Michael Wolff had some interesting observations about website traffic for news sites in a piece in USA Today. His basic conceit is that most statistics on traffic are overblown and are in fact probably off by a factor of 100.
I can't comment on whether his math is precisely right, but he does have an important point. There are an awful lot of spiders and bots crawling the web hitting websites and inflating traffic numbers. I imagine we're headed for a day when Google Analytics finds a way to filter out those false pageviews. We'll all feel pretty lousy about ourselves on that day if we see our traffic decline by a factor of 100, but if the numbers are more realistic, we'll be better off.
You’ve been told that you need to engage in social media marketing, but you’re not convinced. You’re already busy, so why add another thing to your long to-do list? Well, here’s a brief crash course in what social media marketing can do for your small business:
The best thing about social media marketing is that it is a free* way to reach your customers. Twenty years ago, if you wanted to get news out to your customers about a new product launch, your only option was to go to media outlets and advertise. But today, you can blog about your new product on your website and then spread that blog post via your email newsletter and social media channels like Facebook and Twitter.
The key to being strategic about social media (we like the word strategic; it’s in the name of our company after all) is to think about your customers. For example, if you’re a restaurant, you have to first consider what type of clientele is going to come to your restaurant. Are they young? Or are they old? Are they rich? Or are they middle class? The answers to those questions are going to help you determine the social media outlets you want to focus your marketing efforts on. Click here to request a PDF report on the various demographics of social media site.
Another important point to remember when it comes to social media is that it’s ongoing. You can’t just set up a Facebook page and then sign off for six months. If you are going to engage in social media marketing, you need to commit to it. That doesn’t mean you have to devote a ton of time to it, however. For example, if your website has a blog, just make sure that you distribute your posts via your social media accounts. That will help extend the reach of your blog posts and improve your search engine results, which will in turn increase traffic to your site, which will in turn mean more sales leads for your business. See, it’s just that easy**.
*Technically social media is free. But if you include the time you or your staff spend on it, there is a cost. And then once you get more involved in social media marketing, you may find yourself spending money on more advanced management tools or marketing campaigns to attract more followers for your social media accounts. As the old saying goes, there is no such thing as a free lunch. Same applies to marketing.
**Well, it’s not THAT easy. But it’s not impossible. It just takes some time and some planning. We can help you with both of those, by the way.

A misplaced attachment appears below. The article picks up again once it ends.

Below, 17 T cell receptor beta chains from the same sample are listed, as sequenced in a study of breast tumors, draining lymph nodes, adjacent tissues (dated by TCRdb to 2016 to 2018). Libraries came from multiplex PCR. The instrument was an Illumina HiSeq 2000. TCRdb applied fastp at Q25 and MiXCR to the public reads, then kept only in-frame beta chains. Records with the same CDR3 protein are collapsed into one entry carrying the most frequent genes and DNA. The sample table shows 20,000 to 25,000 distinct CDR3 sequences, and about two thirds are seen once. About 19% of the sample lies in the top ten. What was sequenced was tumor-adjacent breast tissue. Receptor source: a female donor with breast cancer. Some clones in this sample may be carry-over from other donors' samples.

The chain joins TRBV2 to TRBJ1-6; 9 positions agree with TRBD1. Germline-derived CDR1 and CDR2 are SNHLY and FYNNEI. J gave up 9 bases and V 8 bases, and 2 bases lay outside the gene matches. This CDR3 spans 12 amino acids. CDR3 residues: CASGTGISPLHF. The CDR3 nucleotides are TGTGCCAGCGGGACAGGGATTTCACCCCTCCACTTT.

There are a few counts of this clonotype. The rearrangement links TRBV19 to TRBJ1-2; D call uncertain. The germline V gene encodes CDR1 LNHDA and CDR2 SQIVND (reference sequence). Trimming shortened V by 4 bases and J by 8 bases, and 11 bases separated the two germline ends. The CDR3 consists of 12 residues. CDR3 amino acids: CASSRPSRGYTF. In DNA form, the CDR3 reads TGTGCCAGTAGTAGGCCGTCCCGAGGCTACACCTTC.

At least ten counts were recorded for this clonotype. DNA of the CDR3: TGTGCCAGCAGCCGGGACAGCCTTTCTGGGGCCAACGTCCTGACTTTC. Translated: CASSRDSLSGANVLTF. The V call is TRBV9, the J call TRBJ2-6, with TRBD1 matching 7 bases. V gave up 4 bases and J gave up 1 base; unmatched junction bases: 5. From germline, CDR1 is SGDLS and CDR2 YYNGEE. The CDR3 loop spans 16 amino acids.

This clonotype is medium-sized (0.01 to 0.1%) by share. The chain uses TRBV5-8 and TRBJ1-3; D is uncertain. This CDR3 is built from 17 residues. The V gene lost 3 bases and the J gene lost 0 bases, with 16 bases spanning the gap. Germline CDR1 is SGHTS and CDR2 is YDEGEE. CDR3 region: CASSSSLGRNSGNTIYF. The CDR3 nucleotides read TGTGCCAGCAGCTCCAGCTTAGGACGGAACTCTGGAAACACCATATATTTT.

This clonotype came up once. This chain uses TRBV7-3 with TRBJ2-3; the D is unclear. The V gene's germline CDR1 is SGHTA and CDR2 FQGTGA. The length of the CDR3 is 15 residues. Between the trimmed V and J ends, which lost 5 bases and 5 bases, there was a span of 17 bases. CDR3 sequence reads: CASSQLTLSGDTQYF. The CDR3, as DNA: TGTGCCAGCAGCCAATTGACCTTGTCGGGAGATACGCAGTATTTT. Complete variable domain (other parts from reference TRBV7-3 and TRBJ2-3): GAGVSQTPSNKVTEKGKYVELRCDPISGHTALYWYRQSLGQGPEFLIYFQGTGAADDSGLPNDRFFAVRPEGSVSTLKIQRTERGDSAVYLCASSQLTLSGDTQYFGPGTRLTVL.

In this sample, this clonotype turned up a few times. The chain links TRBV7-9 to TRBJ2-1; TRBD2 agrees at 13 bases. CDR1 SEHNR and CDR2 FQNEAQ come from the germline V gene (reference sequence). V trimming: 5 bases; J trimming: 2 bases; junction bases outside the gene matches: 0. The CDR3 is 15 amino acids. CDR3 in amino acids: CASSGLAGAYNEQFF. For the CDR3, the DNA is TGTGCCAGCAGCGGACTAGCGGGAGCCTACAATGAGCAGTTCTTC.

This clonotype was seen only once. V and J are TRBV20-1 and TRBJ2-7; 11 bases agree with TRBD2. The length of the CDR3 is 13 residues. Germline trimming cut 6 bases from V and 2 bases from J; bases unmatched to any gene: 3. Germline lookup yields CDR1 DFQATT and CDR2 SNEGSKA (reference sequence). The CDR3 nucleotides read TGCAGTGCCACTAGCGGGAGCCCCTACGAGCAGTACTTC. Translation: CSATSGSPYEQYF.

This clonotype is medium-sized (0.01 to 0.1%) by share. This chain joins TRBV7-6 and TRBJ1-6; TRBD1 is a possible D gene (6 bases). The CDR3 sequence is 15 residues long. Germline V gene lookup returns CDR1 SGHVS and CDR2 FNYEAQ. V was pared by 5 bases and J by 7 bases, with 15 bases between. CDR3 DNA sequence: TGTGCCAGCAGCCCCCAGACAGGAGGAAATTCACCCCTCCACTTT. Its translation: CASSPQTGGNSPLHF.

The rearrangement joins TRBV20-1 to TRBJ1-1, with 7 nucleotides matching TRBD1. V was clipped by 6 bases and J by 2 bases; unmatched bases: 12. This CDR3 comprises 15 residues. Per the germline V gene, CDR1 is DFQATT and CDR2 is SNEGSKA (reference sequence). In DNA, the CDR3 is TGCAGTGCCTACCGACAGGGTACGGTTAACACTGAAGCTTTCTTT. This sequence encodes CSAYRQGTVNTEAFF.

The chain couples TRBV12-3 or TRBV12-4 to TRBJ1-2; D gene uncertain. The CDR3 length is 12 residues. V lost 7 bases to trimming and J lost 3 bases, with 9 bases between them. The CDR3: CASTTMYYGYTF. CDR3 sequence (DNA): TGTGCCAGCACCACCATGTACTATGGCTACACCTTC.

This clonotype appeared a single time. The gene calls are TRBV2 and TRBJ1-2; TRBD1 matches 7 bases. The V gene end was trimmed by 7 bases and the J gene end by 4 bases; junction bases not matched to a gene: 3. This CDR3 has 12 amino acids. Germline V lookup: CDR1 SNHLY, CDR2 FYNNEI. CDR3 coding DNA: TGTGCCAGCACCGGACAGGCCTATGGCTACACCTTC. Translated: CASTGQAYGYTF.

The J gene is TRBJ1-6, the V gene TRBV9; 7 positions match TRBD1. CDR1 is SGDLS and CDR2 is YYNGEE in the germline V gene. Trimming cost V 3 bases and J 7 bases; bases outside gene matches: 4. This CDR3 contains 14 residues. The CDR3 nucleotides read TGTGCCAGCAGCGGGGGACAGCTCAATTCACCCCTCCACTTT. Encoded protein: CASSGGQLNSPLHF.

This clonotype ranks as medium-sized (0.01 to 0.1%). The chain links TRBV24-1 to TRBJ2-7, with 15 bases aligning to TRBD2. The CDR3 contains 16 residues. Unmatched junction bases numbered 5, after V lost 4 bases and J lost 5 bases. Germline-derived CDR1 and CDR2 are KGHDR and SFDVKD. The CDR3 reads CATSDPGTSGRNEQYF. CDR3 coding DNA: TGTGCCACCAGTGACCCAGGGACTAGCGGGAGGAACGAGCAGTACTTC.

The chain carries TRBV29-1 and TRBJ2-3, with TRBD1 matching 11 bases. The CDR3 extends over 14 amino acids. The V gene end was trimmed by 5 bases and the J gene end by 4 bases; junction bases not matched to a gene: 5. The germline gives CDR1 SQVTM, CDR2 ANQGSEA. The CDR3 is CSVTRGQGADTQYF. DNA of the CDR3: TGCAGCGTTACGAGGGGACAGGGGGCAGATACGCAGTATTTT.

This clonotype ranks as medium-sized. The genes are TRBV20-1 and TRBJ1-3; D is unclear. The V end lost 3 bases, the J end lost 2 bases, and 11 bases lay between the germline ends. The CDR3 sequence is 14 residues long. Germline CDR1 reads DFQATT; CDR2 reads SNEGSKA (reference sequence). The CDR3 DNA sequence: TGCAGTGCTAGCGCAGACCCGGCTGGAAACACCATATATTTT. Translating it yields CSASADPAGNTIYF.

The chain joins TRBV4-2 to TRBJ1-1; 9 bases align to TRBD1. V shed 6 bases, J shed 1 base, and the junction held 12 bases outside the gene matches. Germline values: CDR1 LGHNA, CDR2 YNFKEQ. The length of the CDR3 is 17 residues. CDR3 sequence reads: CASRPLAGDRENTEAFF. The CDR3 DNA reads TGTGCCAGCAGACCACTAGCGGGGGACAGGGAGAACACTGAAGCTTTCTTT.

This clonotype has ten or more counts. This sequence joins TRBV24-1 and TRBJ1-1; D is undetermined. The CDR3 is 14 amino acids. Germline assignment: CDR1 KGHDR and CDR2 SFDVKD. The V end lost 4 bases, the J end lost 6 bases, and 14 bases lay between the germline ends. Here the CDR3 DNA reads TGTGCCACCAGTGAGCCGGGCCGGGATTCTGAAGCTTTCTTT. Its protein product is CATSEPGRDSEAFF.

Marketing is one of those words that’s so ubiquitous it can begin to lose its meaning. But since it’s in the name of our business, we have some specific ideas about what marketing is – and what it isn’t.
What marketing is…
…about the customer. Every marketing effort has to tie back to the needs of the customer. That means that the marketers working for your company have to have conversations with your customers. That can be one-on-one meetings or larger conversations through social media. But beware the marketer who has grand plans for your businesses without ever talking to your customers.
…integrated across the business. It’s easy to silo marketing. In some companies marketing gets relegated to creating brochures and catalogs. In other businesses, marketing becomes simply buying ads in print publications. But true marketing covers all aspects of a business. To get academic about it, marketing includes the traditional Four Ps: Price, Product, Promotion and Place.
…strategic. Now strategic is a word that gets used and misused a lot. But it’s important. To us, strategic marketing is ninja-like. It finds the weak points of the competition and goes after them. It doesn’t try to be all things to all people. It is efficient. It’s not flashy (unless it needs to be).
What marketing isn’t…
…stuck in a rut. Change is constant in today’s business environment. That means your marketing needs to adjust with the times. That doesn’t mean you throw out your ad campaigns every month, but it does mean you need to tweak thing and adjust your mix to keep up with consumers.
…buying a billboard. Don’t get us wrong. We love billboards… for some brands. But for someone reason, businesses love billboards and they think if they get a billboard, then they’re done. But ad buying is only the beginning. Marketing is about taking exposure and turning it into real reputation building and brand management.
…a style guide. Creative directors love to put together style guides. And they’re very useful. But they have to work within a larger strategic marketing plan to be effective.
There you have it. That’s what we think marketing is and isn’t. What about you? What do you think? Share your comments with us below.
I write a column for the Worcester Business Journal called Digital Diva. In it, I write about technology issues impacting businesses. Not surprisingly that often involves social media. In my most recent column, I looked at how effective Facebook really is at driving sales for ecommerce businesses. The truth is, it's not terribly effective. But that doesn't mean you should give up on Facebook entirely. Find out why by reading the complete column at WBJournal.com.
I'm Christina H. Davis and I'm the founder and owner of Hall Davis Marketing Strategies. Learn more about me on my LinkedIn profile.